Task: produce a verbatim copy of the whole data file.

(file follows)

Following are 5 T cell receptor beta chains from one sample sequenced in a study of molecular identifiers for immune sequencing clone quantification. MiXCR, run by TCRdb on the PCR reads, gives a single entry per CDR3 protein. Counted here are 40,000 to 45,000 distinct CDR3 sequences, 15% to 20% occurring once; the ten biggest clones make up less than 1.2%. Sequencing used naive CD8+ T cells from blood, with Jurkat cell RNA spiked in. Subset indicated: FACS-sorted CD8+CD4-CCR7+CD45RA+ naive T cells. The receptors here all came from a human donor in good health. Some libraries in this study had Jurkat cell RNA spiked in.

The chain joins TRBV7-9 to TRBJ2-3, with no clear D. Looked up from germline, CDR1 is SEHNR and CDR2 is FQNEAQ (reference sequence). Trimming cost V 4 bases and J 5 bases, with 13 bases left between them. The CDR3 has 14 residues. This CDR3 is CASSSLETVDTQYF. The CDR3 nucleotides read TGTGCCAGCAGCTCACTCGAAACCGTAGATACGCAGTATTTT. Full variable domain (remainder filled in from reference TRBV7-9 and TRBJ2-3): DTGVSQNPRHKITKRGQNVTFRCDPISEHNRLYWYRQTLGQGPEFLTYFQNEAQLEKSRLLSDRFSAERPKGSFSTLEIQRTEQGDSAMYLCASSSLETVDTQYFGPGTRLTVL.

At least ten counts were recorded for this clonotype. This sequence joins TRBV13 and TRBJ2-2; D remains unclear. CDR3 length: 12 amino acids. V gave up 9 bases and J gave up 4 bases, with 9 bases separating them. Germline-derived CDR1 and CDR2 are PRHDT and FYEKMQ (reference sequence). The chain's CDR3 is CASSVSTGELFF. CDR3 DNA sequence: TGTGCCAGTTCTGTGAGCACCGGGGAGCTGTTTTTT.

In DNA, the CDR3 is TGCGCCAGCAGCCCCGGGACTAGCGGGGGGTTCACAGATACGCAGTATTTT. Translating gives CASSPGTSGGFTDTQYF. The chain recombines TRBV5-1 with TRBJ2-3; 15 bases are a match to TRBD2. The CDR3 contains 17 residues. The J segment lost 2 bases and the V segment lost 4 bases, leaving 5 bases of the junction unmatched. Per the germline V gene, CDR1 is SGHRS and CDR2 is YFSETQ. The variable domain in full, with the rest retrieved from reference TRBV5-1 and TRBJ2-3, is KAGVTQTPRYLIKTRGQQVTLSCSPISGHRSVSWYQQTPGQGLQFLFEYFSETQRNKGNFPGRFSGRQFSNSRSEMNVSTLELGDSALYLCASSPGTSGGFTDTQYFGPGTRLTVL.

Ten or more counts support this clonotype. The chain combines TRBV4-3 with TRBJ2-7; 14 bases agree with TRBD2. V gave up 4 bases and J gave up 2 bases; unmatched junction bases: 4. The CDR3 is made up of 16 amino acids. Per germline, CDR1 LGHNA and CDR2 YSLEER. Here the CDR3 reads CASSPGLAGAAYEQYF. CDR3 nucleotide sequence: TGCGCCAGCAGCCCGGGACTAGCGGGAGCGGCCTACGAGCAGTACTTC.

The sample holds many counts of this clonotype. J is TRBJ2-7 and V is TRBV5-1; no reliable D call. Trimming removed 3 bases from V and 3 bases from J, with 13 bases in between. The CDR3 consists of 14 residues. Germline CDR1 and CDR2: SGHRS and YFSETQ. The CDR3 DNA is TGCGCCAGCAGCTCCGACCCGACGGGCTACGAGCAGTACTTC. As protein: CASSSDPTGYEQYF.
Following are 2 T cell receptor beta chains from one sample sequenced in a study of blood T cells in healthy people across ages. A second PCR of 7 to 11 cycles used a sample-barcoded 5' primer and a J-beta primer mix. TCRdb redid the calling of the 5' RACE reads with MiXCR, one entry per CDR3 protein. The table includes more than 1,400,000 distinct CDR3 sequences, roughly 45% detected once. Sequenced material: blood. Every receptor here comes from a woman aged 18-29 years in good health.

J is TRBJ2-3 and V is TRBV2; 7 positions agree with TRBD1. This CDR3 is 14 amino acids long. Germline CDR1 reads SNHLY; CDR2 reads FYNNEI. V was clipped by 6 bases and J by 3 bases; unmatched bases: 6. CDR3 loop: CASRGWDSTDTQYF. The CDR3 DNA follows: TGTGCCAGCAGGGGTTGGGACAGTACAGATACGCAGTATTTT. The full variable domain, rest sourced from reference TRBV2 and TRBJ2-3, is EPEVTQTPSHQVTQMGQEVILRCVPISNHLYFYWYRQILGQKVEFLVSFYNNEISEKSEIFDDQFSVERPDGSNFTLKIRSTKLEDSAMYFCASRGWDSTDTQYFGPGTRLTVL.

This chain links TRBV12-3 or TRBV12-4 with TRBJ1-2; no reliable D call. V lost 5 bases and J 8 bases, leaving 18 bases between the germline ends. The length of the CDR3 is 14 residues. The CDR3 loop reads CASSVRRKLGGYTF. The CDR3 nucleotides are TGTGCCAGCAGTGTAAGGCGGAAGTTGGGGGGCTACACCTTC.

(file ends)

Following are 5 T cell receptor beta chains from one sample sequenced in a study of molecular identifiers for immune sequencing clone quantification. MiXCR, run by TCRdb on the PCR reads, gives a single entry per CDR3 protein. Counted here are 40,000 to 45,000 distinct CDR3 sequences, 15% to 20% occurring once; the ten biggest clones make up less than 1.2%. Sequencing used naive CD8+ T cells from blood, with Jurkat cell RNA spiked in. Subset indicated: FACS-sorted CD8+CD4-CCR7+CD45RA+ naive T cells. The receptors here all came from a human donor in good health. Some libraries in this study had Jurkat cell RNA spiked in.

The chain joins TRBV7-9 to TRBJ2-3, with no clear D. Looked up from germline, CDR1 is SEHNR and CDR2 is FQNEAQ (reference sequence). Trimming cost V 4 bases and J 5 bases, with 13 bases left between them. The CDR3 has 14 residues. This CDR3 is CASSSLETVDTQYF. The CDR3 nucleotides read TGTGCCAGCAGCTCACTCGAAACCGTAGATACGCAGTATTTT. Full variable domain (remainder filled in from reference TRBV7-9 and TRBJ2-3): DTGVSQNPRHKITKRGQNVTFRCDPISEHNRLYWYRQTLGQGPEFLTYFQNEAQLEKSRLLSDRFSAERPKGSFSTLEIQRTEQGDSAMYLCASSSLETVDTQYFGPGTRLTVL.

At least ten counts were recorded for this clonotype. This sequence joins TRBV13 and TRBJ2-2; D remains unclear. CDR3 length: 12 amino acids. V gave up 9 bases and J gave up 4 bases, with 9 bases separating them. Germline-derived CDR1 and CDR2 are PRHDT and FYEKMQ (reference sequence). The chain's CDR3 is CASSVSTGELFF. CDR3 DNA sequence: TGTGCCAGTTCTGTGAGCACCGGGGAGCTGTTTTTT.

In DNA, the CDR3 is TGCGCCAGCAGCCCCGGGACTAGCGGGGGGTTCACAGATACGCAGTATTTT. Translating gives CASSPGTSGGFTDTQYF. The chain recombines TRBV5-1 with TRBJ2-3; 15 bases are a match to TRBD2. The CDR3 contains 17 residues. The J segment lost 2 bases and the V segment lost 4 bases, leaving 5 bases of the junction unmatched. Per the germline V gene, CDR1 is SGHRS and CDR2 is YFSETQ. The variable domain in full, with the rest retrieved from reference TRBV5-1 and TRBJ2-3, is KAGVTQTPRYLIKTRGQQVTLSCSPISGHRSVSWYQQTPGQGLQFLFEYFSETQRNKGNFPGRFSGRQFSNSRSEMNVSTLELGDSALYLCASSPGTSGGFTDTQYFGPGTRLTVL.

Ten or more counts support this clonotype. The chain combines TRBV4-3 with TRBJ2-7; 14 bases agree with TRBD2. V gave up 4 bases and J gave up 2 bases; unmatched junction bases: 4. The CDR3 is made up of 16 amino acids. Per germline, CDR1 LGHNA and CDR2 YSLEER. Here the CDR3 reads CASSPGLAGAAYEQYF. CDR3 nucleotide sequence: TGCGCCAGCAGCCCGGGACTAGCGGGAGCGGCCTACGAGCAGTACTTC.

The sample holds many counts of this clonotype. J is TRBJ2-7 and V is TRBV5-1; no reliable D call. Trimming removed 3 bases from V and 3 bases from J, with 13 bases in between. The CDR3 consists of 14 residues. Germline CDR1 and CDR2: SGHRS and YFSETQ. The CDR3 DNA is TGCGCCAGCAGCTCCGACCCGACGGGCTACGAGCAGTACTTC. As protein: CASSSDPTGYEQYF.
Following are 2 T cell receptor beta chains from one sample sequenced in a study of blood T cells in healthy people across ages. A second PCR of 7 to 11 cycles used a sample-barcoded 5' primer and a J-beta primer mix. TCRdb redid the calling of the 5' RACE reads with MiXCR, one entry per CDR3 protein. The table includes more than 1,400,000 distinct CDR3 sequences, roughly 45% detected once. Sequenced material: blood. Every receptor here comes from a woman aged 18-29 years in good health.

J is TRBJ2-3 and V is TRBV2; 7 positions agree with TRBD1. This CDR3 is 14 amino acids long. Germline CDR1 reads SNHLY; CDR2 reads FYNNEI. V was clipped by 6 bases and J by 3 bases; unmatched bases: 6. CDR3 loop: CASRGWDSTDTQYF. The CDR3 DNA follows: TGTGCCAGCAGGGGTTGGGACAGTACAGATACGCAGTATTTT. The full variable domain, rest sourced from reference TRBV2 and TRBJ2-3, is EPEVTQTPSHQVTQMGQEVILRCVPISNHLYFYWYRQILGQKVEFLVSFYNNEISEKSEIFDDQFSVERPDGSNFTLKIRSTKLEDSAMYFCASRGWDSTDTQYFGPGTRLTVL.

This chain links TRBV12-3 or TRBV12-4 with TRBJ1-2; no reliable D call. V lost 5 bases and J 8 bases, leaving 18 bases between the germline ends. The length of the CDR3 is 14 residues. The CDR3 loop reads CASSVRRKLGGYTF. The CDR3 nucleotides are TGTGCCAGCAGTGTAAGGCGGAAGTTGGGGGGCTACACCTTC.